The Best American Poetry 2014
Guest Editor, Terrance Hayes(amazon)
David Lehman (View Bio)
Hardcover: Scribner, 2014.
The first book of poetry that 2014 MacArthur Fellowship prize-winner Terrance Hayes ever bought was the 1990 edition of The Best American Poetry, edited by Jorie Graham. Hayes was then an undergraduate at a small South Carolina college. He has since published four highly honored books of poetry, is a professor of poetry at the University of Pittsburgh, has appeared multiple times in the series, and is one of today’s most decorated poets. His selections for 2014 edition of The Best American Poetry reflect the restlessness of his own barefaced poems, and together the poems in this volume capture with singular artistry the diversity of American culture.
In this edition readers will find such known favorites as John Ashbery, Anne Carson, Frederick Seidel, and Mary Ruefle alongside the newer voices of Camille Dungy, Amaud Jamaul Johnson, Valzhyna Mort, and Sandra Simonds. For over twenty-five years the Best American Poetry series has stood as the foremost compendium of contemporary poetry, an annual record of exceptional works published over the past year and provocative testimony to the art form’s significance today. Always eagerly anticipated, the 2014 volume begins with David Lehman's “state-of-the-art” foreword followed by a beguiling introduction from Terrance Hayes on his picks for the best American poems of the past year. Illuminating comments by the contributors conclude the volume.
"Hayes, a 2014 MacArthur Fellow whose 2010 collection, Lighthead, won the National Book Award for poetry, recalls that the first book of poetry he ever bought was the 1990 edition of Best American Poetry. Given that he has ‘depended on [the series] so deeply for literally all of his life as a poet,’ it’s not surprising that Hayes has applied such a discerning eye in selecting poems for this year’s edition. ‘I’m not ashamed to say I wanted a diverse mix,’ he states, and the result feels like America at its best and most inclusive, with Sherman Alexie’s ‘Sonnet, with Pride’—an ingenious modification of the form—opening the collection and setting the tone. The blues color the collection and elegies are another prominent feature; Larry Levis (1946–1996) ghosting in with ‘Elegy with a Darkening Trapeze Inside It,’ a selection from his uncollected ‘late’ poems. Rita Dove and Yusef Komunyakaa both meditate and comment on the complexities of the concept of Négritude. Hearts in need of wrenching will get theirs, particularly Sharon Olds’s ‘Stanley Kunitz Ode’ or Patricia Lockwood’s viral wonder, ‘Rape Joke.’ One of the strongest volumes in recent years, Hayes makes an offering to readers: ‘salute what I salute, and be transformed as I have been transformed.’" — Publishers Weekly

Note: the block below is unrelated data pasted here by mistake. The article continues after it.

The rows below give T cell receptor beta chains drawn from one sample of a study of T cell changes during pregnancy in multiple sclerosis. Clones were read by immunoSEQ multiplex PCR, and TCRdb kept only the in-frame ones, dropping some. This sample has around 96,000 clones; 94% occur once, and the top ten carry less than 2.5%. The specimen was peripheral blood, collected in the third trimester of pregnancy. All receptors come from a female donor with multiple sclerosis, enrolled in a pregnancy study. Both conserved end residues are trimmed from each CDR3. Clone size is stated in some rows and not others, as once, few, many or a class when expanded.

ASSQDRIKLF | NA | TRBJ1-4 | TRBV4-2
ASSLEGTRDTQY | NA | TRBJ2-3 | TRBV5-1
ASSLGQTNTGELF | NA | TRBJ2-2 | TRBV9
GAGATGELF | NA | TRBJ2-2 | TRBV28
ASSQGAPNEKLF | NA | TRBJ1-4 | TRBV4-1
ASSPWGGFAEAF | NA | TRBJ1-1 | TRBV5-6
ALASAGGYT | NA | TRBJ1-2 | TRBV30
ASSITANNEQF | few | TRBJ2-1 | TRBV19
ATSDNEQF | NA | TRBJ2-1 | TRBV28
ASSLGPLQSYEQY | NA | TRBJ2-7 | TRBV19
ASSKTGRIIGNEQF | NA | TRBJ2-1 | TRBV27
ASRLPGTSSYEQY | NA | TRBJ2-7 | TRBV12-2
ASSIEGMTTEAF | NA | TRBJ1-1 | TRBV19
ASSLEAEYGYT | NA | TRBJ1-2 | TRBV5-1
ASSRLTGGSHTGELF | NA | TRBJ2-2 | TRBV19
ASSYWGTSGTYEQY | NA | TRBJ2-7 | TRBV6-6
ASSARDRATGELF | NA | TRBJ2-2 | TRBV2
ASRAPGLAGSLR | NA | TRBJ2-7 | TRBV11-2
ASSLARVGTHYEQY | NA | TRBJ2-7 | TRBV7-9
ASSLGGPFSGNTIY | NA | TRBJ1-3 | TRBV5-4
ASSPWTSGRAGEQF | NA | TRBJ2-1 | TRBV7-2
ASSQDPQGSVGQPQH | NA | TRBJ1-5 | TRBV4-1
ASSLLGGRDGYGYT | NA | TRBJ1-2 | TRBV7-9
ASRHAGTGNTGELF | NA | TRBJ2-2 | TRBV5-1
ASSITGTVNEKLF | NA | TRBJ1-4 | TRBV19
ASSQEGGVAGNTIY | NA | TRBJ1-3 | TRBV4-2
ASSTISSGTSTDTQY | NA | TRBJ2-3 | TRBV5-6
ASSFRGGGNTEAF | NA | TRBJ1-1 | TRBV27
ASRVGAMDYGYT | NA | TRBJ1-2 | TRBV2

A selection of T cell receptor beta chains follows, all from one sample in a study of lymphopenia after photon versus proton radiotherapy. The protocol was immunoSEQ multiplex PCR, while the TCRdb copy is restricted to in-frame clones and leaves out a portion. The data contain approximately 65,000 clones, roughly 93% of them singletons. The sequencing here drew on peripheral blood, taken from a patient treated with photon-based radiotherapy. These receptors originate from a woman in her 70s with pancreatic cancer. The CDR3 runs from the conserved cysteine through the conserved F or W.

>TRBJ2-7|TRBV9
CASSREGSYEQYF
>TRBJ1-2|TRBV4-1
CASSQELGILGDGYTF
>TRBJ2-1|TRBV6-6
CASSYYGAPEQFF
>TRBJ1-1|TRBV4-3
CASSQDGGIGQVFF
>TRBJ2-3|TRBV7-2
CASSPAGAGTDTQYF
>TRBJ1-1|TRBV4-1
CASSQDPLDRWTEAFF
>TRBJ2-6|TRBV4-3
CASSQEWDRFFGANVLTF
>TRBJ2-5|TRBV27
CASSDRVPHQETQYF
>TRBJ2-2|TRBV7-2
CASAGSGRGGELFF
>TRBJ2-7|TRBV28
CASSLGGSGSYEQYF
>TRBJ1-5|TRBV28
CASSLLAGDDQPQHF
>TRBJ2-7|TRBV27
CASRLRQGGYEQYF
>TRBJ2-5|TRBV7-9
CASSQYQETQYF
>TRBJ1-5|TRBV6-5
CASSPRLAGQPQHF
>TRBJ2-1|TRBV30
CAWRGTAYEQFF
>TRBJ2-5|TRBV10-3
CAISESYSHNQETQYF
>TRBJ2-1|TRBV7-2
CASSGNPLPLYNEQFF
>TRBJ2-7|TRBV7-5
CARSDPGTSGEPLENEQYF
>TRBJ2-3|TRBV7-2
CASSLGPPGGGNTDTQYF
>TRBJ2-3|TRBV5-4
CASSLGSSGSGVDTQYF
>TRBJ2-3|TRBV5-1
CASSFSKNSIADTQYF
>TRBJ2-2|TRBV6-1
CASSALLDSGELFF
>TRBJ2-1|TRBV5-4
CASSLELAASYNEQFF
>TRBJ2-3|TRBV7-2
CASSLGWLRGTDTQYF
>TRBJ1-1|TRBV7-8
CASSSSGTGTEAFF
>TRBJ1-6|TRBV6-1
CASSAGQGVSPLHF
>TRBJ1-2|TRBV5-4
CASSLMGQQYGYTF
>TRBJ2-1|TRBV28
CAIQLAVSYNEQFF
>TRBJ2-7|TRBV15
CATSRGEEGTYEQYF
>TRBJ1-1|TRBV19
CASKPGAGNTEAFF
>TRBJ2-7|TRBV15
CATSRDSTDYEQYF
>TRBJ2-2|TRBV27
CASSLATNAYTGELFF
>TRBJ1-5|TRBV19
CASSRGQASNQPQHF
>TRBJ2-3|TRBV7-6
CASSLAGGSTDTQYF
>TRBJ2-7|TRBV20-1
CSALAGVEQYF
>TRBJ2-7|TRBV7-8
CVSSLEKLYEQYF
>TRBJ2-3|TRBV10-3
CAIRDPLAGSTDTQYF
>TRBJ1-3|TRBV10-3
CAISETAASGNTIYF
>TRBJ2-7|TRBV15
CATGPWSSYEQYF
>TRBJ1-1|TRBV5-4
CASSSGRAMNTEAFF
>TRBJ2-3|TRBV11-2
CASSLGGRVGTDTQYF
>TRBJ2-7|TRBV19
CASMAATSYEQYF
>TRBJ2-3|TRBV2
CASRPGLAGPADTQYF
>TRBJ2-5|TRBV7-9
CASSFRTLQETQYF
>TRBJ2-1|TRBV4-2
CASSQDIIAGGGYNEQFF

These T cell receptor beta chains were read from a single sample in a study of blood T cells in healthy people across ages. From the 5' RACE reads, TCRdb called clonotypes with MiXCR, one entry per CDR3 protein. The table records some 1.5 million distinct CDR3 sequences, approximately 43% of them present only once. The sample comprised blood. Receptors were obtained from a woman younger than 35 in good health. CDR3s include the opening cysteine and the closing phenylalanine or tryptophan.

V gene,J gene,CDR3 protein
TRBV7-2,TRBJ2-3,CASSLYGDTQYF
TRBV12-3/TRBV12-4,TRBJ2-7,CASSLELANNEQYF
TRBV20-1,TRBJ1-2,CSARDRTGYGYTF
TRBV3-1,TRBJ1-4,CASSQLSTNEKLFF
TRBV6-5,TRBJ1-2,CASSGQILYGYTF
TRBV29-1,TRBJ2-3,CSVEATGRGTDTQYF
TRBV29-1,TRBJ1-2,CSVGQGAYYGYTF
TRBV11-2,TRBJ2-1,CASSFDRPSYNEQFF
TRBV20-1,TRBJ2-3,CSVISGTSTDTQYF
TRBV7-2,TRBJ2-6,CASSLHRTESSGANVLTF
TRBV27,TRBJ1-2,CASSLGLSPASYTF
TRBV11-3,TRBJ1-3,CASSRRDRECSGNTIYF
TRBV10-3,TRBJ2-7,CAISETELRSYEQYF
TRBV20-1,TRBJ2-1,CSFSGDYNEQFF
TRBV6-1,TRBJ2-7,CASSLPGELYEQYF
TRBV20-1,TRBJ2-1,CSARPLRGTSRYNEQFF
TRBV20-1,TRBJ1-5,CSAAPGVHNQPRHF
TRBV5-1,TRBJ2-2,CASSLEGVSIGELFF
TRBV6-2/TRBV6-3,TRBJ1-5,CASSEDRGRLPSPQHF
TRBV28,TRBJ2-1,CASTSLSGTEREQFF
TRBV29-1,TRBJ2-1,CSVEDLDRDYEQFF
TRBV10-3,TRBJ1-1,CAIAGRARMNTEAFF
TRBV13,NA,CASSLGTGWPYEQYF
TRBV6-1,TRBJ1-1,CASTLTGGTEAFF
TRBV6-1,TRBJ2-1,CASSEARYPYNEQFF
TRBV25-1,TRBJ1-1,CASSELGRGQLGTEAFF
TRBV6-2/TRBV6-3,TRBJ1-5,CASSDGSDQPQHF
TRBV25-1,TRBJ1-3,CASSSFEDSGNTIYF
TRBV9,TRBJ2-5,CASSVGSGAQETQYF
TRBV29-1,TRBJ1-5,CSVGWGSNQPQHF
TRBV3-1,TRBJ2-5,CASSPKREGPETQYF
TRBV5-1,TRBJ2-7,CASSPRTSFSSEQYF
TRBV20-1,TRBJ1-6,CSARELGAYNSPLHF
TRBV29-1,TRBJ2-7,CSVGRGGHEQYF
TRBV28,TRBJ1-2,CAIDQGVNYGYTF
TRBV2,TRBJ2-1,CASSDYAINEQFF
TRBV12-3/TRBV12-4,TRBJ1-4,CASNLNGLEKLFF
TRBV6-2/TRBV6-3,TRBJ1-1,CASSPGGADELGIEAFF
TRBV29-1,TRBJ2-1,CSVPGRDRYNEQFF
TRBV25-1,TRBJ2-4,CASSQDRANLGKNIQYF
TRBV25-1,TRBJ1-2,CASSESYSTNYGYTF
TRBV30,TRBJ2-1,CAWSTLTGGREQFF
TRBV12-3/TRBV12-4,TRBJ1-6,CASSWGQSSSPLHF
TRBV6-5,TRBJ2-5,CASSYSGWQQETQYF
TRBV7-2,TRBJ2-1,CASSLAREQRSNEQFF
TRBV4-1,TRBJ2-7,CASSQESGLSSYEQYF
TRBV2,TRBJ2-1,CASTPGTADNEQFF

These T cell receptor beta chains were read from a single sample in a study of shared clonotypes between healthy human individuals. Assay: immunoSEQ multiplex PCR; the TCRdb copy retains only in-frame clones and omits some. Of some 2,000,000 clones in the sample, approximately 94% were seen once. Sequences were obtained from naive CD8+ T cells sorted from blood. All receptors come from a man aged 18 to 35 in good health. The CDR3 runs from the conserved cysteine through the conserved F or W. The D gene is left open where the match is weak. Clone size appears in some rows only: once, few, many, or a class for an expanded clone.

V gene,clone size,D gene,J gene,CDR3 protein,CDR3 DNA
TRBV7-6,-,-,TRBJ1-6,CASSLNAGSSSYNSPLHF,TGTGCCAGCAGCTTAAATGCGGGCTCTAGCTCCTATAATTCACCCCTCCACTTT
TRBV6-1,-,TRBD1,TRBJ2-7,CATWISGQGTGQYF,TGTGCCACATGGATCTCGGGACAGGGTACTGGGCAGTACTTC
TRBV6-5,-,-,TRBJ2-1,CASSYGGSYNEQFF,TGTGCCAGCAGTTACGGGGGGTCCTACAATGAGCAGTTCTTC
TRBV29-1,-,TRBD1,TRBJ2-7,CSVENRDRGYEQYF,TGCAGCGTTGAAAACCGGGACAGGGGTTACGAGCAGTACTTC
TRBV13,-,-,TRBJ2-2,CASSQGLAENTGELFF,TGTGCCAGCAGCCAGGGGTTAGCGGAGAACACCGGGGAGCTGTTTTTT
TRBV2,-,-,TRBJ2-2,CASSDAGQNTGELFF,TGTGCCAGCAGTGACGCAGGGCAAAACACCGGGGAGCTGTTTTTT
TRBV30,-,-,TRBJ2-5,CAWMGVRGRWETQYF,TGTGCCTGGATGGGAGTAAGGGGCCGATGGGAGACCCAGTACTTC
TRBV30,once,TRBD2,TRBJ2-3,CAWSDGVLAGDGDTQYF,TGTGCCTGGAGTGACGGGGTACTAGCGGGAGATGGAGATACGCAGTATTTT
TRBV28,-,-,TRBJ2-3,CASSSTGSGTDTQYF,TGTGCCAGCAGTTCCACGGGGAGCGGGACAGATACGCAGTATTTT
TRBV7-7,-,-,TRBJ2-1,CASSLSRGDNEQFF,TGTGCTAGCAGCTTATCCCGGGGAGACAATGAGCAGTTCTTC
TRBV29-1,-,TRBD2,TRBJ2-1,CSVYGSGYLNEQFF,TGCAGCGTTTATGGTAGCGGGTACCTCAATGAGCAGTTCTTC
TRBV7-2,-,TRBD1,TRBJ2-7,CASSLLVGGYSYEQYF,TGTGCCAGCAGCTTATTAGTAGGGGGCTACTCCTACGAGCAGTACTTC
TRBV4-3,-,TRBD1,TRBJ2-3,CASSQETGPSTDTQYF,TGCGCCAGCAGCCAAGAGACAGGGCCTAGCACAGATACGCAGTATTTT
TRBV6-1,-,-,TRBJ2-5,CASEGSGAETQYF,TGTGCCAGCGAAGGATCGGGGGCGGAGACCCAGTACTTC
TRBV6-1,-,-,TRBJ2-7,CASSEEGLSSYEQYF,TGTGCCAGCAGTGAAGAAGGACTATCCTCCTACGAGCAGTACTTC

"A High Volume of Poetic Greatness…. Last November, while on a West Coast poetry reading tour, I stayed for a few days at my friend Beverly’s San Francisco home. Beverly loves books more than anyone I know. Floor to ceiling shelves line every inch of available wall space, and there are additional cartons in the garage and in storage. Serendipitously, the guest room doubles as the Poetry Room, everything alphabetized and divided into categories and sub-categories. It was there that I discovered the Best American Poetry series in its entirety. I had come across a volume or two and was already an admirer of the work of the Senior Editor, David Lehman, but never before had I had access to all twenty-five volumes. Jet lagged and bleary eyed, I stayed up as long as possible, devouring volume after volume. The next afternoon I was still at it, vaguely annoyed when I had to stop and attend my own reading. As a poet, my knee-jerk reaction to anything labeled ‘best’ is ‘How do you know?’ or ‘By whose standards?’ David Lehman’s 2011 introduction provided some insight into the editorial methods by exploring the concept of poetic greatness and the standards we use, and the ways in which an editor must suspend his own ‘natural resistance’ to new forms and new ideas. This year’s Guest Editor, National Book Award-winning poet Terrance Hayes, admits in his introduction to finding himself obsessing over the concept of ‘best’ and concluding that there are all kinds of ‘bests,’ representing a ‘unity of contradictions.’ What I will attest to, in all of these volumes, including the current one, is that there is brilliance, there is innovation, there are surprises, and there are no poems that I would unequivocally state are unworthy of inclusion. The series began in 1988, and employs a different poet as Guest Editor each year, who is responsible for the final selection. For the most part, the poems were published during the previous year.... David Lehman’s early practice of writing forewords has evolved into a ‘state of the art’ statement…. Another aspect that distinguishes this series is a lengthy section (42 pages) of contributors’ notes and comments. Rather than the usual array of accomplishments and/or cute one-liners, an opportunity is provided for the poets to write about the published pieces." — Puma Perl, Chelsea Now